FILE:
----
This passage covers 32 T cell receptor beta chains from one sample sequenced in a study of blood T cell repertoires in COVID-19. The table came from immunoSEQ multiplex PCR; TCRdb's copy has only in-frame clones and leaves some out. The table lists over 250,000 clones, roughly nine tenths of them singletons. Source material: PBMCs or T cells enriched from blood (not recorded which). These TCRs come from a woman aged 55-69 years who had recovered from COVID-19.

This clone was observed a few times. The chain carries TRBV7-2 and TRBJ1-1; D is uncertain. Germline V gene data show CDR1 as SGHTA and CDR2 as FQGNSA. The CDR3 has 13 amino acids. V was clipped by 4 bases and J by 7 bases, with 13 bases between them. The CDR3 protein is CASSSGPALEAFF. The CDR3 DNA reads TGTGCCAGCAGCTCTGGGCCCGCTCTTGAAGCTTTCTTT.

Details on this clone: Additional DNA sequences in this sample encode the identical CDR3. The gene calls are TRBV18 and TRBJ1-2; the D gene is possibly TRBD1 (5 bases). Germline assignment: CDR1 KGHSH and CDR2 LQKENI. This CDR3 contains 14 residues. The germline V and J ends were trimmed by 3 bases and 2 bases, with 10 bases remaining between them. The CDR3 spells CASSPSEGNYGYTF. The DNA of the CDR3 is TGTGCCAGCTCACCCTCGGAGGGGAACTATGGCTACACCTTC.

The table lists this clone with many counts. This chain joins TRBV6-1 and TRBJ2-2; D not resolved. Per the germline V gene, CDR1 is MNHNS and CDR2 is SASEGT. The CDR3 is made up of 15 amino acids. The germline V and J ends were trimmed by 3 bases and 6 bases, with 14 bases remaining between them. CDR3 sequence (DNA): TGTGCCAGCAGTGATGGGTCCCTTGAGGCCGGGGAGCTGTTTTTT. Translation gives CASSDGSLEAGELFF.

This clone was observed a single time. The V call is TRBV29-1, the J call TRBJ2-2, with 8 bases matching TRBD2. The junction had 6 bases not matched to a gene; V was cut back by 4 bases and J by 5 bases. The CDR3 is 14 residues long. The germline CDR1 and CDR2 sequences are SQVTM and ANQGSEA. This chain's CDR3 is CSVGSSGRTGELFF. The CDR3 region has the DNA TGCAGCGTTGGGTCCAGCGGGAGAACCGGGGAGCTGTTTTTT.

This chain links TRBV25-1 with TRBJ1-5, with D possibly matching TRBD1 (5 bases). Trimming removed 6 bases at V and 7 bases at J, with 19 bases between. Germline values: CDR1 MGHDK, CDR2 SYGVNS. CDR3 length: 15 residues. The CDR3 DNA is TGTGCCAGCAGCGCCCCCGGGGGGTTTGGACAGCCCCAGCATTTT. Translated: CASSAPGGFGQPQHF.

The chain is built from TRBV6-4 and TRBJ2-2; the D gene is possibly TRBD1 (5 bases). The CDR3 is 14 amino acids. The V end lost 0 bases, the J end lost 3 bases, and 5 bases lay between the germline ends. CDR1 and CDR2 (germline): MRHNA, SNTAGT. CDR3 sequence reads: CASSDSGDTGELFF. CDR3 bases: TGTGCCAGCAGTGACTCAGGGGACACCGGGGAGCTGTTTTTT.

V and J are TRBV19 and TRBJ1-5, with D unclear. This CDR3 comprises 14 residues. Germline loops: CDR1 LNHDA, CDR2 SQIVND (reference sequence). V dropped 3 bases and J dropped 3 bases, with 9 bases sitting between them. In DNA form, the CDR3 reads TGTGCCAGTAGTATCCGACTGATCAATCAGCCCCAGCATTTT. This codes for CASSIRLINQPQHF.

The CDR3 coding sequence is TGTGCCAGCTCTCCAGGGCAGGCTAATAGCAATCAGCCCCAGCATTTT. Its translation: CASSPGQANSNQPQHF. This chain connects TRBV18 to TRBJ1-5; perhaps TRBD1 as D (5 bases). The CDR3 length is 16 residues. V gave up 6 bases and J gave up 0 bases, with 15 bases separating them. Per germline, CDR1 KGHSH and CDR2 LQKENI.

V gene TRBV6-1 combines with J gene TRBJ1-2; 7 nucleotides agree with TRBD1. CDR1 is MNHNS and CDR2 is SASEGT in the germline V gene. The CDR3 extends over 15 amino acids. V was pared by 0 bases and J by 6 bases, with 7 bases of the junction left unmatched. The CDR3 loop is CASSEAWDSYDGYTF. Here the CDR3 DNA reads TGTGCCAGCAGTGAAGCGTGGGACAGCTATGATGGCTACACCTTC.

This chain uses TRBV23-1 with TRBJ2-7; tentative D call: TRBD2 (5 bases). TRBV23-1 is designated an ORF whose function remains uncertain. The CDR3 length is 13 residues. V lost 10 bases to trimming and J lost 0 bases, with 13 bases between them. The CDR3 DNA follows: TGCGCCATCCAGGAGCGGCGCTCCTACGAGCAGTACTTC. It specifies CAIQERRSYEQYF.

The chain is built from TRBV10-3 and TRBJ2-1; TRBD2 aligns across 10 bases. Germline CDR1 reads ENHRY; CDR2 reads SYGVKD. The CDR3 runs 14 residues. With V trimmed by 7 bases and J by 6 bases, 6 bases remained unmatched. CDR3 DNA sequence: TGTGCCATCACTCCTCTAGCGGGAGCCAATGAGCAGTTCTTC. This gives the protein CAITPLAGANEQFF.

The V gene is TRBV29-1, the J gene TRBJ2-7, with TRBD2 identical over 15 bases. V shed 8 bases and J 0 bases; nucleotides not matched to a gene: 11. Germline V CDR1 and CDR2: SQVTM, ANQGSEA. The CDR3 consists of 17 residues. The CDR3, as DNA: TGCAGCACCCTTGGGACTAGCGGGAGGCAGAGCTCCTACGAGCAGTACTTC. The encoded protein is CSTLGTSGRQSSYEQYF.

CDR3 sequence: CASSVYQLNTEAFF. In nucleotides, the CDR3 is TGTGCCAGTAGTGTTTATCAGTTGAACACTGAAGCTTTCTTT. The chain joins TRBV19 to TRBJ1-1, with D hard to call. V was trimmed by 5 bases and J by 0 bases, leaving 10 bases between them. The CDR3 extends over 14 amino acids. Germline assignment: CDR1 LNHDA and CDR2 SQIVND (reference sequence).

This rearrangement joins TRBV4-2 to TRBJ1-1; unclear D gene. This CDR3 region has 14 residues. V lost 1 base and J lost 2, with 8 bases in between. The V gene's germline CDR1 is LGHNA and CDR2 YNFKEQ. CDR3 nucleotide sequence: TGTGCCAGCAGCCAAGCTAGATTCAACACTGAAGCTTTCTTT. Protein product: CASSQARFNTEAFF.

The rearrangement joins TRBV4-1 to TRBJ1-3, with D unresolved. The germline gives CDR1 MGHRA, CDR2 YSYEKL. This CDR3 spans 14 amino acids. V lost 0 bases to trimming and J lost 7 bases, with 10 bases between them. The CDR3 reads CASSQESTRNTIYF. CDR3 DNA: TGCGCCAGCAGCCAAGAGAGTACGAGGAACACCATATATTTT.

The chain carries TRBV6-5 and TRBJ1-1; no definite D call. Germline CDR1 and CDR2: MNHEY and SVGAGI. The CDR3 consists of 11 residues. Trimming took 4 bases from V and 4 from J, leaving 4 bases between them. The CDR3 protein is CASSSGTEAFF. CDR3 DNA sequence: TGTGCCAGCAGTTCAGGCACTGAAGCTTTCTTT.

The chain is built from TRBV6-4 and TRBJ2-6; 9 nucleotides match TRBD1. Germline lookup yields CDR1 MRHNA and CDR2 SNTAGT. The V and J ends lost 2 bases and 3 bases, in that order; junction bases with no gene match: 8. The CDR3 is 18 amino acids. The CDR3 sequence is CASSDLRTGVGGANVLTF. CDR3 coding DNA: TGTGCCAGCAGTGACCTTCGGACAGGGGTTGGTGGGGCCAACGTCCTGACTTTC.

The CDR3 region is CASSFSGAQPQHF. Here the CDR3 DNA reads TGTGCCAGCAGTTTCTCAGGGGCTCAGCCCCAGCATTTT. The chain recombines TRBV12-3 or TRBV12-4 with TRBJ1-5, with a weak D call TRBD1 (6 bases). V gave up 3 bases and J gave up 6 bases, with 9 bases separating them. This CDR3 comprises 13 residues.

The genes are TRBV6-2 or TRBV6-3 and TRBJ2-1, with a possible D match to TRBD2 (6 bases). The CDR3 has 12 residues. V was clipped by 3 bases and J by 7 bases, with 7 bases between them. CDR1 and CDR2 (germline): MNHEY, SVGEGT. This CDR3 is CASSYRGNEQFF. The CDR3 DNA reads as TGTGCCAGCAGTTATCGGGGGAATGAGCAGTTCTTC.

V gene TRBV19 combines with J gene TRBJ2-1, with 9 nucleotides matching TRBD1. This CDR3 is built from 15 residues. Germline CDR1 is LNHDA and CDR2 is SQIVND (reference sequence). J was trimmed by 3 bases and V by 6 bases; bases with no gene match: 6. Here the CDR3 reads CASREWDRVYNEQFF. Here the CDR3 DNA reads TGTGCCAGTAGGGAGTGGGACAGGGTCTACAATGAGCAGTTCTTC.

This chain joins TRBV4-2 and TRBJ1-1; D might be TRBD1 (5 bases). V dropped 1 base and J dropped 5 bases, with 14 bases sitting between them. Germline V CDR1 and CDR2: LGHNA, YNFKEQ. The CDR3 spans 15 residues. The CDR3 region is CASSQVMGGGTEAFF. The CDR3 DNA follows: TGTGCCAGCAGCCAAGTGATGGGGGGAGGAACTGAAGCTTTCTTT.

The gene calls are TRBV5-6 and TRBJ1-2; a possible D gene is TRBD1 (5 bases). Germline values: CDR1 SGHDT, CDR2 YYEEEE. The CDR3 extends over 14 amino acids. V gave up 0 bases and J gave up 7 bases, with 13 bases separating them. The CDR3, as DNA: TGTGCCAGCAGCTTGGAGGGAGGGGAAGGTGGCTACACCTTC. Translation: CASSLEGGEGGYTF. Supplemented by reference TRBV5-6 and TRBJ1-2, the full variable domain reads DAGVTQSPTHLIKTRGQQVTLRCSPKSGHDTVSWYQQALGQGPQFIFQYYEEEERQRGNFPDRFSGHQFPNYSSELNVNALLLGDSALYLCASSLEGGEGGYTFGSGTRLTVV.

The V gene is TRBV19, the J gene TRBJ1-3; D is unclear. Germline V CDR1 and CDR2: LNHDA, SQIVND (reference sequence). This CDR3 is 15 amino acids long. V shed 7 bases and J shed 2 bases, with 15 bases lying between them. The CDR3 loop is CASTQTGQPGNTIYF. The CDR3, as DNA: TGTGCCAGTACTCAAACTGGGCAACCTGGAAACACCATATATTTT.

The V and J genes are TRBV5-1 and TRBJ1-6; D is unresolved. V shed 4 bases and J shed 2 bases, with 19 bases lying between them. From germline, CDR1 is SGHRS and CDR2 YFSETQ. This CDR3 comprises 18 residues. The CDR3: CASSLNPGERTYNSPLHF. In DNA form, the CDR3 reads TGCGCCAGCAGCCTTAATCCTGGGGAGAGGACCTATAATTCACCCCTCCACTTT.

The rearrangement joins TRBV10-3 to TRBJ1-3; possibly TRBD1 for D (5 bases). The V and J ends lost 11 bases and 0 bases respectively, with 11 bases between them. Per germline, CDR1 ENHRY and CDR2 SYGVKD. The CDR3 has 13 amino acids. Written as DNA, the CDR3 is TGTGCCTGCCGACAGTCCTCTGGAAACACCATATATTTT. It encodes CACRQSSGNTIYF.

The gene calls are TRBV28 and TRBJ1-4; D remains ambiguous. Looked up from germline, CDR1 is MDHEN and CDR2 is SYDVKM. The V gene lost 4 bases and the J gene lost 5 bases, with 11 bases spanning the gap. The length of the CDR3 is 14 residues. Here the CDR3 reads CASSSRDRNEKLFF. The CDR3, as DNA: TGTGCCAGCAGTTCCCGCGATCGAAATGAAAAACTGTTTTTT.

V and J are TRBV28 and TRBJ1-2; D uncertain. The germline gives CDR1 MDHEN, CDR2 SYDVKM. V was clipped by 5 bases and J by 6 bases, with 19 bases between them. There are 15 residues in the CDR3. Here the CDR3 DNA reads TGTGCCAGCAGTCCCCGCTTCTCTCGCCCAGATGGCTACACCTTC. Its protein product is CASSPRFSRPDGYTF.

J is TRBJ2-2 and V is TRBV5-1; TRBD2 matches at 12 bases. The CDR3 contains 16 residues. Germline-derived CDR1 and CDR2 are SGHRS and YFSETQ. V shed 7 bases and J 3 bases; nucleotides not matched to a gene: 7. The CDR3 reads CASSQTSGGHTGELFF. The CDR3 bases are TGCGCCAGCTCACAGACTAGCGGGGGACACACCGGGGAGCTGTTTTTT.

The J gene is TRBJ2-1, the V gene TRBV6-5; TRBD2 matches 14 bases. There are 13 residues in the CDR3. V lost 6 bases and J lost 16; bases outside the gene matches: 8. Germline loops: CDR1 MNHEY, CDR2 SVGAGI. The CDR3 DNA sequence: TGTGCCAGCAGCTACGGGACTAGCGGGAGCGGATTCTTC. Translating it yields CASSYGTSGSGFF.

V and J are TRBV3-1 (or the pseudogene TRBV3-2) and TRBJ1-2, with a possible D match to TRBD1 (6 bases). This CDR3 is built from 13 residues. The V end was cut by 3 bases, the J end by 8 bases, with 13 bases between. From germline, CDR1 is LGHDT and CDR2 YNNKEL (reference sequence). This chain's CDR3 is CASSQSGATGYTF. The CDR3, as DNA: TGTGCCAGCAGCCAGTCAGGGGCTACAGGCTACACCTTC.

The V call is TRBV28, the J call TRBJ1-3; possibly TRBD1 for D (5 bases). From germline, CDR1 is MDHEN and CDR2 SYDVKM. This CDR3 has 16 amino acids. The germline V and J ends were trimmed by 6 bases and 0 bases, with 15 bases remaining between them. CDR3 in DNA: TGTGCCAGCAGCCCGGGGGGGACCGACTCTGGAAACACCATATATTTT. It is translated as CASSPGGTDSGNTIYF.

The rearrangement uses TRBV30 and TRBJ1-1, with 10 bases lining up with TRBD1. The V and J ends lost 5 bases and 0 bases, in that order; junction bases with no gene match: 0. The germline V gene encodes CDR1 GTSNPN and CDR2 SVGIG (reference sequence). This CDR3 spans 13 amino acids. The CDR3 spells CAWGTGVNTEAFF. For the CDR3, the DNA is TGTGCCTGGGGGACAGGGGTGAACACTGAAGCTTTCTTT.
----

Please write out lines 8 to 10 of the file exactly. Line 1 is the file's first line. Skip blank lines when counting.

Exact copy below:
V and J are TRBV19 and TRBJ1-5, with D unclear. This CDR3 comprises 14 residues. Germline loops: CDR1 LNHDA, CDR2 SQIVND (reference sequence). V dropped 3 bases and J dropped 3 bases, with 9 bases sitting between them. In DNA form, the CDR3 reads TGTGCCAGTAGTATCCGACTGATCAATCAGCCCCAGCATTTT. This codes for CASSIRLINQPQHF.

The CDR3 coding sequence is TGTGCCAGCTCTCCAGGGCAGGCTAATAGCAATCAGCCCCAGCATTTT. Its translation: CASSPGQANSNQPQHF. This chain connects TRBV18 to TRBJ1-5; perhaps TRBD1 as D (5 bases). The CDR3 length is 16 residues. V gave up 6 bases and J gave up 0 bases, with 15 bases separating them. Per germline, CDR1 KGHSH and CDR2 LQKENI.

V gene TRBV6-1 combines with J gene TRBJ1-2; 7 nucleotides agree with TRBD1. CDR1 is MNHNS and CDR2 is SASEGT in the germline V gene. The CDR3 extends over 15 amino acids. V was pared by 0 bases and J by 6 bases, with 7 bases of the junction left unmatched. The CDR3 loop is CASSEAWDSYDGYTF. Here the CDR3 DNA reads TGTGCCAGCAGTGAAGCGTGGGACAGCTATGATGGCTACACCTTC.